(NEW YORK POST) Mayor Eric Adams is collecting headshots of potential city workers in a thinly-veiled effort to increase diversity, according to a new report.
Adams has requested city agencies to provide photographs of potential hires to City Hall as candidates go through the interview process for city jobs ranging from assistant commissioner to departmental press secretary, Politico reported Thursday.
Several unnamed city officials told the outlet that the request is clearly an effort to hire more diverse staffers. However, Adams maintains that it will merely help him recognize his employees in the sprawling city workforce.
“Everyone knew what it was. There was no question. It was the first thing everybody said: ‘We’re going to start counting complexions now,’” one recently-departed City Hall employee told Politico.
The majority of the officials interviewed by the outlet — who requested anonymity to speak freely about the internal measure — said they supported a more diverse workforce but worried the practice is already causing the Adams administration to make hiring decisions with a greater emphasis on race and ethnicity than merit.
Compounding the issue, nearly every official Politico spoke to also said the headshot request created another snag in the drawn-out hiring process — straying away from the mayor’s signature motto of “get stuff done” at a time when city job vacancies are unusually high. About 8 percent of municipal jobs were vacant as of April, according to data from the Citizens Budget Commission.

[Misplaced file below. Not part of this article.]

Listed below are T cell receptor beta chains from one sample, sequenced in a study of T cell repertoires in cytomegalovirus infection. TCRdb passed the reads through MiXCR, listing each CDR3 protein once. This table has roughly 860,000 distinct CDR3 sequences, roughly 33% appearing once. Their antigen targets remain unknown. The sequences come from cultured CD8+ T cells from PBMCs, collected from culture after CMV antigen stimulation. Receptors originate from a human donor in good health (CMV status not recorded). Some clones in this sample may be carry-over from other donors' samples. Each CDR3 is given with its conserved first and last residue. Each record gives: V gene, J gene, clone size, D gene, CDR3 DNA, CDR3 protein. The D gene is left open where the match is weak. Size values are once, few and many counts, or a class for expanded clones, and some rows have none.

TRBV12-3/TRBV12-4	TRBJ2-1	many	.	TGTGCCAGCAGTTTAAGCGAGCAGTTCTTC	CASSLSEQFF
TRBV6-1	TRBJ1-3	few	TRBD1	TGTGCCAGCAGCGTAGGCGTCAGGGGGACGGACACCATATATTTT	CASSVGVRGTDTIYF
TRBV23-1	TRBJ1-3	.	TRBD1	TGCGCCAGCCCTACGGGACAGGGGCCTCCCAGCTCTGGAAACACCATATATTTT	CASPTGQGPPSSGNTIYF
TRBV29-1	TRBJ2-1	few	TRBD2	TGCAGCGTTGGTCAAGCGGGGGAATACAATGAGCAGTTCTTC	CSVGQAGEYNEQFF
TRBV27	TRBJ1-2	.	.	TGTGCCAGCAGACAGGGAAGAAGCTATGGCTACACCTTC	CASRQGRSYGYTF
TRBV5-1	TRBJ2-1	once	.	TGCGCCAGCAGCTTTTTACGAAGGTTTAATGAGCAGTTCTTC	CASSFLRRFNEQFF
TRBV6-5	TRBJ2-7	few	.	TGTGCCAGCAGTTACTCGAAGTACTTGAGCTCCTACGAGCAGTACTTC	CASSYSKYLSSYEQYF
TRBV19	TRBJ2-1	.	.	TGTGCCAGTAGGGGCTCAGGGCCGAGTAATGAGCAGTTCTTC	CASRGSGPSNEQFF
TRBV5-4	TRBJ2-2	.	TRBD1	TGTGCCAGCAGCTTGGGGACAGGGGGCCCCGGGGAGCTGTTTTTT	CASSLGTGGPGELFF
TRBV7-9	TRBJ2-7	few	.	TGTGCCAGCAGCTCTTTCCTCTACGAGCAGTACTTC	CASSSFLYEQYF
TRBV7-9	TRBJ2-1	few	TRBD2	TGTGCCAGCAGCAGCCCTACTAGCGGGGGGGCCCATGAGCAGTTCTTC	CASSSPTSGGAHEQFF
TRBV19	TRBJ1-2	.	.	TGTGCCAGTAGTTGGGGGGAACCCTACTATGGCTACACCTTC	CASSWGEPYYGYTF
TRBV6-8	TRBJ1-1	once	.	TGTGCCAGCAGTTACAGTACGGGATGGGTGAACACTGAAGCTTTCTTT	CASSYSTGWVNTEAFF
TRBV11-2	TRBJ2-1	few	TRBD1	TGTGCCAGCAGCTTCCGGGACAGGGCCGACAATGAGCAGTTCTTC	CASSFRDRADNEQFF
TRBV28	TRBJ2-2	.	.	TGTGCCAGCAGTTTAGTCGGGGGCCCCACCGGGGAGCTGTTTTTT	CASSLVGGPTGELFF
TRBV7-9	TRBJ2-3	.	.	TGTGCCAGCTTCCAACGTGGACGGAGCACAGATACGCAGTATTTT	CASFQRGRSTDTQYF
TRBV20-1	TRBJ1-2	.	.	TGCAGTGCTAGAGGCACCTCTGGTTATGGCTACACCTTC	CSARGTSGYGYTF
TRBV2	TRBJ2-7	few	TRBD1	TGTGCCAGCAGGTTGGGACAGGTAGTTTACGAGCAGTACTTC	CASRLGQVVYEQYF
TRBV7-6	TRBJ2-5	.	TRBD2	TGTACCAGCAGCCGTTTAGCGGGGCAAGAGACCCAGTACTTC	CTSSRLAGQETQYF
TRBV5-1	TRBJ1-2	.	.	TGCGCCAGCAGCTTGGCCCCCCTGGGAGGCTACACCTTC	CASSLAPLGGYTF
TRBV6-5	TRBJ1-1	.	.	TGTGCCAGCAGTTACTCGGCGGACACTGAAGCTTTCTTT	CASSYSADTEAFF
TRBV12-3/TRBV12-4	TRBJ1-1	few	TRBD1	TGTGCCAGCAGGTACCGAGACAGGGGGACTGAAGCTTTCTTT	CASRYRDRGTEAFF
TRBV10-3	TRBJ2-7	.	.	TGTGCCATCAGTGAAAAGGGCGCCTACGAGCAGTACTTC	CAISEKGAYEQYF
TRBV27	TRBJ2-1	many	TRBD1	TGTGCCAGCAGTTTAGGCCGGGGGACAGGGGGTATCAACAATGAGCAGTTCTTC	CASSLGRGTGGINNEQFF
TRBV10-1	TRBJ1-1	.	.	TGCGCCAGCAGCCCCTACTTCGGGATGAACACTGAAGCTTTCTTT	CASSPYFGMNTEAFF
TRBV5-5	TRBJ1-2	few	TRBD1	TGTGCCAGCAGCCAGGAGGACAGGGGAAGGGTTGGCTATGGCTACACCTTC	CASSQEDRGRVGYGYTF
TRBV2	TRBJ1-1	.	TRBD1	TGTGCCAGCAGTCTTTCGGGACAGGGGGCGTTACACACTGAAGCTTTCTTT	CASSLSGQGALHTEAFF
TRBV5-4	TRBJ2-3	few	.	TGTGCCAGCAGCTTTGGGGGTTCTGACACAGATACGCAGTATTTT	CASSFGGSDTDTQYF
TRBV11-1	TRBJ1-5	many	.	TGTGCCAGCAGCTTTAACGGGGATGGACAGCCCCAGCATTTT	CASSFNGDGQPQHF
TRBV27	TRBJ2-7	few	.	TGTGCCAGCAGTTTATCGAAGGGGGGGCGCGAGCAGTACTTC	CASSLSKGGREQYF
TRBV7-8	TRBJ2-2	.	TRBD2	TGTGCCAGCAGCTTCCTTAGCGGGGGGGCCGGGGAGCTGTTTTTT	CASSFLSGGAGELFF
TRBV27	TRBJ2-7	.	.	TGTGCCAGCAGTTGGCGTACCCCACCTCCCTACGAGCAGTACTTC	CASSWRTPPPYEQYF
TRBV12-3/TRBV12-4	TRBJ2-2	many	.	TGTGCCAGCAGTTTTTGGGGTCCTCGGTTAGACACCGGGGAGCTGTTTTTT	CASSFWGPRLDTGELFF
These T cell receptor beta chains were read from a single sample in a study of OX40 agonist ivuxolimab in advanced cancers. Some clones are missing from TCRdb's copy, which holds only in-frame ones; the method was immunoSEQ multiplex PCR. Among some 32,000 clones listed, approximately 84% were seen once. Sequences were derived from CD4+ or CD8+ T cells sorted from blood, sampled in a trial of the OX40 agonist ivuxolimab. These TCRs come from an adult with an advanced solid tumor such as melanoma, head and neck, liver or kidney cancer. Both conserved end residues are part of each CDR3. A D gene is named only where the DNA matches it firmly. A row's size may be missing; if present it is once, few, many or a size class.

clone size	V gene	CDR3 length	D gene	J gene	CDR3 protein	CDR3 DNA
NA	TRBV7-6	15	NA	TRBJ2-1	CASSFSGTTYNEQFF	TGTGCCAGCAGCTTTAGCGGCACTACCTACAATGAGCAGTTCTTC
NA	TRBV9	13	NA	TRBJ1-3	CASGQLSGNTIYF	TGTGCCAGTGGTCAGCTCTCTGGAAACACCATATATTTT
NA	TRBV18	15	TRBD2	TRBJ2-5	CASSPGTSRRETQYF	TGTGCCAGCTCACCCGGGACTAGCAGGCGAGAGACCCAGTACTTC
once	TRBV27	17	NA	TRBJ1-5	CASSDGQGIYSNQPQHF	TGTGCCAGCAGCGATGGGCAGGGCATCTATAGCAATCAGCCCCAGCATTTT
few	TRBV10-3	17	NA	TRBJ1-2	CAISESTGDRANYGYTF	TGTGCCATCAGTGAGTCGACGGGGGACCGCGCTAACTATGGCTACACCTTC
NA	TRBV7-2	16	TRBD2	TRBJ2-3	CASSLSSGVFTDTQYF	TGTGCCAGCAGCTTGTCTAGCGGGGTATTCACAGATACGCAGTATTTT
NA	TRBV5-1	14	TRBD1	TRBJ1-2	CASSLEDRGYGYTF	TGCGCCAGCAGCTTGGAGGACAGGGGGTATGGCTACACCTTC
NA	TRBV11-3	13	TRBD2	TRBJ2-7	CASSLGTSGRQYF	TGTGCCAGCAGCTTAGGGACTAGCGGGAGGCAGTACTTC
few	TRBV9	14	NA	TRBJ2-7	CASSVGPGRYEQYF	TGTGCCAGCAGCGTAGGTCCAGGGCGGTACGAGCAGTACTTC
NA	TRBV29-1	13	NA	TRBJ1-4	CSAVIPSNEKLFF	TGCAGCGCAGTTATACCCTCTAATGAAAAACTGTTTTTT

Politico obtained emails sent by the mayor’s team to about a dozen high-ranking officials at other city agencies asking them to submit headshots of people they hope to employ for Adam’s own review.
An April 19 email contained an attached template of photos and job descriptions of current high-ranking agency employees.
“Clarifying also that the avatars in the attached should be actual photos as the Mayor likes to begin to recognize folks faces,” a mayoral staffer wrote in the email, according to the publication.
One official said they were verbally told that Adams wanted agencies to hire people who “reflect the constituencies we serve.”
Hiring managers aren’t expected to ask job candidates for headshots, but instead grab photos from social media sites like LinkedIn to appease the mayor’s request, two sources told Politico.
“The whole hiring process this City Hall set up is difficult enough, and the photo requirement just takes it from hard to bizarre and uncomfortable,” another high-ranking agency official said.
Adams’ administration said the photo requests — which also apply to existing top staffers — is a way for the mayor to learn and recognize the faces of who he employs.